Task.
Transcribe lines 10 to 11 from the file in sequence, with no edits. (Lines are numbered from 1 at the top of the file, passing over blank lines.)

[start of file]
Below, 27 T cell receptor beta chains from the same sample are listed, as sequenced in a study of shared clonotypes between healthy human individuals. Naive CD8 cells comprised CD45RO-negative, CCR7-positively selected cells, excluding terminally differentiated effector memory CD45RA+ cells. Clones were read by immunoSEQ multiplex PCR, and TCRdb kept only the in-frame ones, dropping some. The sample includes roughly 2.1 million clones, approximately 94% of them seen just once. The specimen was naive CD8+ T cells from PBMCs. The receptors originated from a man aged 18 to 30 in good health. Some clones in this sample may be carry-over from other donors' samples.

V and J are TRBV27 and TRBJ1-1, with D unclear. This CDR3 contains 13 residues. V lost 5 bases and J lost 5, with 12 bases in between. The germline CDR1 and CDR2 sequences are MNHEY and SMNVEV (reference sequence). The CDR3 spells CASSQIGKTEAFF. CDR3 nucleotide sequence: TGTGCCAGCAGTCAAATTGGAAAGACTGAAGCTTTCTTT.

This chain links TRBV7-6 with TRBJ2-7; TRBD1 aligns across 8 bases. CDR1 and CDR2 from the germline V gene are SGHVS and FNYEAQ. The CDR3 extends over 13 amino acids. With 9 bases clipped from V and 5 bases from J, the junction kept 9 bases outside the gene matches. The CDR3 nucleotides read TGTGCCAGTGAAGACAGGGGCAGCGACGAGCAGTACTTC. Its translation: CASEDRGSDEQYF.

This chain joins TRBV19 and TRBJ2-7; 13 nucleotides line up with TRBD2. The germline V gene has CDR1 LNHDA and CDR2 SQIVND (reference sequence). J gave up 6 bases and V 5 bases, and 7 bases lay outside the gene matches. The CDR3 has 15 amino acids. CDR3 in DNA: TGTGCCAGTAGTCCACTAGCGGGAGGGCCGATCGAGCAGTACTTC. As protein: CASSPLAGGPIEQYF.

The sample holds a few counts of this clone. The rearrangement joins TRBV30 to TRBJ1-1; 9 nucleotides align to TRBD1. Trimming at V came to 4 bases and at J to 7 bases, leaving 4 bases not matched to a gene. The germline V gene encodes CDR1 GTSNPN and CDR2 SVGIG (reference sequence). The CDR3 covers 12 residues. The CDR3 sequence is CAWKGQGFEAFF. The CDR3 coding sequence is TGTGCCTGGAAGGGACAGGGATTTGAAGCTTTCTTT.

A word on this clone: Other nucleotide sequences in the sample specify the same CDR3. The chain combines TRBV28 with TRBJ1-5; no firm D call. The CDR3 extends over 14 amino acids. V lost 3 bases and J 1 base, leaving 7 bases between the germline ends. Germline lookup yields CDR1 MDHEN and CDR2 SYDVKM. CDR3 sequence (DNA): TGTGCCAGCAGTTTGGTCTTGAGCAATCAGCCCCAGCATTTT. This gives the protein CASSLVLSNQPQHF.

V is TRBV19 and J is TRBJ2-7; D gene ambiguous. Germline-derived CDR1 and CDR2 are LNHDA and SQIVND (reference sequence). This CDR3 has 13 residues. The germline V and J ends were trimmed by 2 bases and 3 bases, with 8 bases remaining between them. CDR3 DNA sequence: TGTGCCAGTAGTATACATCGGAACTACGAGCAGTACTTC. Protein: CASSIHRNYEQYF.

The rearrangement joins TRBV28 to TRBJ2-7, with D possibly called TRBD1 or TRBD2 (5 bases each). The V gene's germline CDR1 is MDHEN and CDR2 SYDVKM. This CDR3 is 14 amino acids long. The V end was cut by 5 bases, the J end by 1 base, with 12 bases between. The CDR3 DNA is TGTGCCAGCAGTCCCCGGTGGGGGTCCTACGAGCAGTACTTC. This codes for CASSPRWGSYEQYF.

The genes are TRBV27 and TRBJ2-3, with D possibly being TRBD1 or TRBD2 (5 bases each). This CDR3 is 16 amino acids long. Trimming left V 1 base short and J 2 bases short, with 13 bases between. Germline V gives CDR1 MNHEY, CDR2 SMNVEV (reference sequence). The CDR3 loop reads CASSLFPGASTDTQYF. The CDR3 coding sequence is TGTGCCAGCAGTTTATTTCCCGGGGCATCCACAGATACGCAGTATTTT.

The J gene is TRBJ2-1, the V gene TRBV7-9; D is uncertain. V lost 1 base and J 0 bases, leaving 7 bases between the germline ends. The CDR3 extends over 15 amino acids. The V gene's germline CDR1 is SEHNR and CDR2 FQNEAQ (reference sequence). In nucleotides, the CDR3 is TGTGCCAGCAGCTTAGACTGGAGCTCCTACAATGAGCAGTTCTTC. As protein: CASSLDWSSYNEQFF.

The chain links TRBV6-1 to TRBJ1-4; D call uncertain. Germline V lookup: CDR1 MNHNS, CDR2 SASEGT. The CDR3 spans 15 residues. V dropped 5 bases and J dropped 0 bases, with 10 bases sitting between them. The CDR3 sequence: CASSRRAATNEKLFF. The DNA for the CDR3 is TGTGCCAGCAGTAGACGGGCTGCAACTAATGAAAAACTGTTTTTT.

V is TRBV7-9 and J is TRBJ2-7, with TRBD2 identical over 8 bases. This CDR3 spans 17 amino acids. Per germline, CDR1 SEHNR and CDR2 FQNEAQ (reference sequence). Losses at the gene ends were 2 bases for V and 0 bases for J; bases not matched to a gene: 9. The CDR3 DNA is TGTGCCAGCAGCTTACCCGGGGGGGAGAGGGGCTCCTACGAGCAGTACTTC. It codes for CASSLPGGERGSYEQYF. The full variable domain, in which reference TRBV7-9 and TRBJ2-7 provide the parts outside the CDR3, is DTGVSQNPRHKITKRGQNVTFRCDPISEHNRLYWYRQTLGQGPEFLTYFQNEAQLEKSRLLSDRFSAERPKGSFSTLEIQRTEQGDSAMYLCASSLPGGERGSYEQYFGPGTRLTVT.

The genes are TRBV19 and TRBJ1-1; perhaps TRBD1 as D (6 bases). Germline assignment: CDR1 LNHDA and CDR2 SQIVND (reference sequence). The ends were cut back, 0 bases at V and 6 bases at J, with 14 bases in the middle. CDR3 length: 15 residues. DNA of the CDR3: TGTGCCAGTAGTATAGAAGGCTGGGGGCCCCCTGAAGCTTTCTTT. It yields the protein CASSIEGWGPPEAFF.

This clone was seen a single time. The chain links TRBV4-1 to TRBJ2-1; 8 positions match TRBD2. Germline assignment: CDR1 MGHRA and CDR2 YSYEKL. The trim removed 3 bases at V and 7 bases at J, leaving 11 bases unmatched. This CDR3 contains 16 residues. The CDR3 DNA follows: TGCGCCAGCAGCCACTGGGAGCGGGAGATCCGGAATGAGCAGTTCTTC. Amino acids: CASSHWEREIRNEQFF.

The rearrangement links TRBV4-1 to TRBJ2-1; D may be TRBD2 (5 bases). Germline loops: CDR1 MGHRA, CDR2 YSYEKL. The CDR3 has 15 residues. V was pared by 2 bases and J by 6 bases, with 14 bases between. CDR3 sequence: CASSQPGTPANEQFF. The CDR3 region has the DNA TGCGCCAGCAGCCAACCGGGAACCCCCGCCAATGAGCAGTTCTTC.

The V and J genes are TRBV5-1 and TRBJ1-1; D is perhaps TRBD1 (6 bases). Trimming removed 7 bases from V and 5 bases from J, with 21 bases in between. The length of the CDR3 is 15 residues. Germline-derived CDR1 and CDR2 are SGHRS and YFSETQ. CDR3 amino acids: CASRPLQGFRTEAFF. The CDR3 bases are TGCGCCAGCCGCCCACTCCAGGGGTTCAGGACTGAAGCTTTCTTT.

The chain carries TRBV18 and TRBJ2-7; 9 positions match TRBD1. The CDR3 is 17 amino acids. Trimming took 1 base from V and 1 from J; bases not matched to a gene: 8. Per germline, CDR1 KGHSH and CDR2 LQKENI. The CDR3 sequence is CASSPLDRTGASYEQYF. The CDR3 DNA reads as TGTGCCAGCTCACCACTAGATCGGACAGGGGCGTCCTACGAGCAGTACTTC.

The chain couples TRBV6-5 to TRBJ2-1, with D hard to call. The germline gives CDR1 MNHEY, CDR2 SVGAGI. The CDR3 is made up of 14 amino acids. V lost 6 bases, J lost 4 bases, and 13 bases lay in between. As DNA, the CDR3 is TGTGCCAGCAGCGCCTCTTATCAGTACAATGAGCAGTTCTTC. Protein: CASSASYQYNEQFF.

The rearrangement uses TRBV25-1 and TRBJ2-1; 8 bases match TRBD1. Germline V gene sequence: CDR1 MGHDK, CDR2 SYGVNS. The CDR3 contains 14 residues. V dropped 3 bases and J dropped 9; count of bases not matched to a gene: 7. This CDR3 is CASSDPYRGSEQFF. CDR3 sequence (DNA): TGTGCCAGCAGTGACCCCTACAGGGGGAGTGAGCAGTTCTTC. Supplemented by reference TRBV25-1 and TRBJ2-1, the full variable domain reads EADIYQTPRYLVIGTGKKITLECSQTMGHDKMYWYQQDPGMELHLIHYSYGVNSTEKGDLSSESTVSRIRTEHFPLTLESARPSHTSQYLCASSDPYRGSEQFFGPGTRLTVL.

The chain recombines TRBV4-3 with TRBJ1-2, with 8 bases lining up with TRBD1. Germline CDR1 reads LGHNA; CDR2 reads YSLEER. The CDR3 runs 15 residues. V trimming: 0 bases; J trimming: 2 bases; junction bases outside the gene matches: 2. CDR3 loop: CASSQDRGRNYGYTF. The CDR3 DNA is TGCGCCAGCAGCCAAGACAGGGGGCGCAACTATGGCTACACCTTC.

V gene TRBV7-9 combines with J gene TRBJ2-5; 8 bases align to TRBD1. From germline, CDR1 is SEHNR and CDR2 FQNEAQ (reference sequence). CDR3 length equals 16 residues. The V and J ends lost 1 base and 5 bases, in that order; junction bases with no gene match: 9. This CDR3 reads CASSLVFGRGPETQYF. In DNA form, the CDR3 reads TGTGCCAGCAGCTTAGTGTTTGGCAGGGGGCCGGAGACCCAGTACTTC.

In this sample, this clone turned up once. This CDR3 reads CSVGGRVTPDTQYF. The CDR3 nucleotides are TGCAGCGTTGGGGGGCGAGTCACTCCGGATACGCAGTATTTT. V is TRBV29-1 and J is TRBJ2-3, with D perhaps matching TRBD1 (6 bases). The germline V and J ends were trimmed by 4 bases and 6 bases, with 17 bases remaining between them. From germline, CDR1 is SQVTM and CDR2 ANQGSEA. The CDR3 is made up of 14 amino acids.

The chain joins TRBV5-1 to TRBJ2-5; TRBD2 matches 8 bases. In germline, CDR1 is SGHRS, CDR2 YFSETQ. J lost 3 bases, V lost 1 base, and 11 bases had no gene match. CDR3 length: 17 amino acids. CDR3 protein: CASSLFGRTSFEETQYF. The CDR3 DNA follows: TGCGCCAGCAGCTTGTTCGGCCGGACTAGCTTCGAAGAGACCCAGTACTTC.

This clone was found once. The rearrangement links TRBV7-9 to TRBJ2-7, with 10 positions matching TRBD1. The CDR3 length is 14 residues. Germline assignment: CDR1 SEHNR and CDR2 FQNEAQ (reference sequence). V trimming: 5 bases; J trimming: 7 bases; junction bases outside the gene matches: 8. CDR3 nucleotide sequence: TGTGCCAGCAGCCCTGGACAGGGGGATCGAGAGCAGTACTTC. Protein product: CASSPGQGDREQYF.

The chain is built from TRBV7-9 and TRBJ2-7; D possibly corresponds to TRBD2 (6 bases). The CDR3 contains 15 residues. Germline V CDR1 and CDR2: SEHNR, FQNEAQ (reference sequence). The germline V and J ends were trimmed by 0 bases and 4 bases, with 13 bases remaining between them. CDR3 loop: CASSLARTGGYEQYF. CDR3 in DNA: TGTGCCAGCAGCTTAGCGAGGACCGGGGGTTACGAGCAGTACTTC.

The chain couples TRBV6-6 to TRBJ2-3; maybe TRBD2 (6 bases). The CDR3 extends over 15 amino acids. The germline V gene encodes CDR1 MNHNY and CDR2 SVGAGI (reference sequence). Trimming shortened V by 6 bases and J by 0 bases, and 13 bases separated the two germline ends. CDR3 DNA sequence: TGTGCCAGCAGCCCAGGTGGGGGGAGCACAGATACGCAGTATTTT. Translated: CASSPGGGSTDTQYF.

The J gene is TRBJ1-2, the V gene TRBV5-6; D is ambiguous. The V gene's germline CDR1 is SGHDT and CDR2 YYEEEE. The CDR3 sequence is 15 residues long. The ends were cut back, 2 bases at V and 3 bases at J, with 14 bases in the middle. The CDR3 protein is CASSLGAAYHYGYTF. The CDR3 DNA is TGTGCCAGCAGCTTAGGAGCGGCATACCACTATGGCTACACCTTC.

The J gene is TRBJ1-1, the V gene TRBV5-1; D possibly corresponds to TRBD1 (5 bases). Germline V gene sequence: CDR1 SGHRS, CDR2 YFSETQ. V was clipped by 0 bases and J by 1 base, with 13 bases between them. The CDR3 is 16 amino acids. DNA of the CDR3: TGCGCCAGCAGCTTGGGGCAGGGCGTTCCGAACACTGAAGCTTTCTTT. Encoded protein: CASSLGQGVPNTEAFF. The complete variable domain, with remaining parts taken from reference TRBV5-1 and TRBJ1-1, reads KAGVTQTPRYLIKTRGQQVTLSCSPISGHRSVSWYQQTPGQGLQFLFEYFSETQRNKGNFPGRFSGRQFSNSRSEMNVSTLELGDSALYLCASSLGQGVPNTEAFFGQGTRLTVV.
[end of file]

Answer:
The J gene is TRBJ2-1, the V gene TRBV7-9; D is uncertain. V lost 1 base and J 0 bases, leaving 7 bases between the germline ends. The CDR3 extends over 15 amino acids. The V gene's germline CDR1 is SEHNR and CDR2 FQNEAQ (reference sequence). In nucleotides, the CDR3 is TGTGCCAGCAGCTTAGACTGGAGCTCCTACAATGAGCAGTTCTTC. As protein: CASSLDWSSYNEQFF.

The chain links TRBV6-1 to TRBJ1-4; D call uncertain. Germline V lookup: CDR1 MNHNS, CDR2 SASEGT. The CDR3 spans 15 residues. V dropped 5 bases and J dropped 0 bases, with 10 bases sitting between them. The CDR3 sequence: CASSRRAATNEKLFF. The DNA for the CDR3 is TGTGCCAGCAGTAGACGGGCTGCAACTAATGAAAAACTGTTTTTT.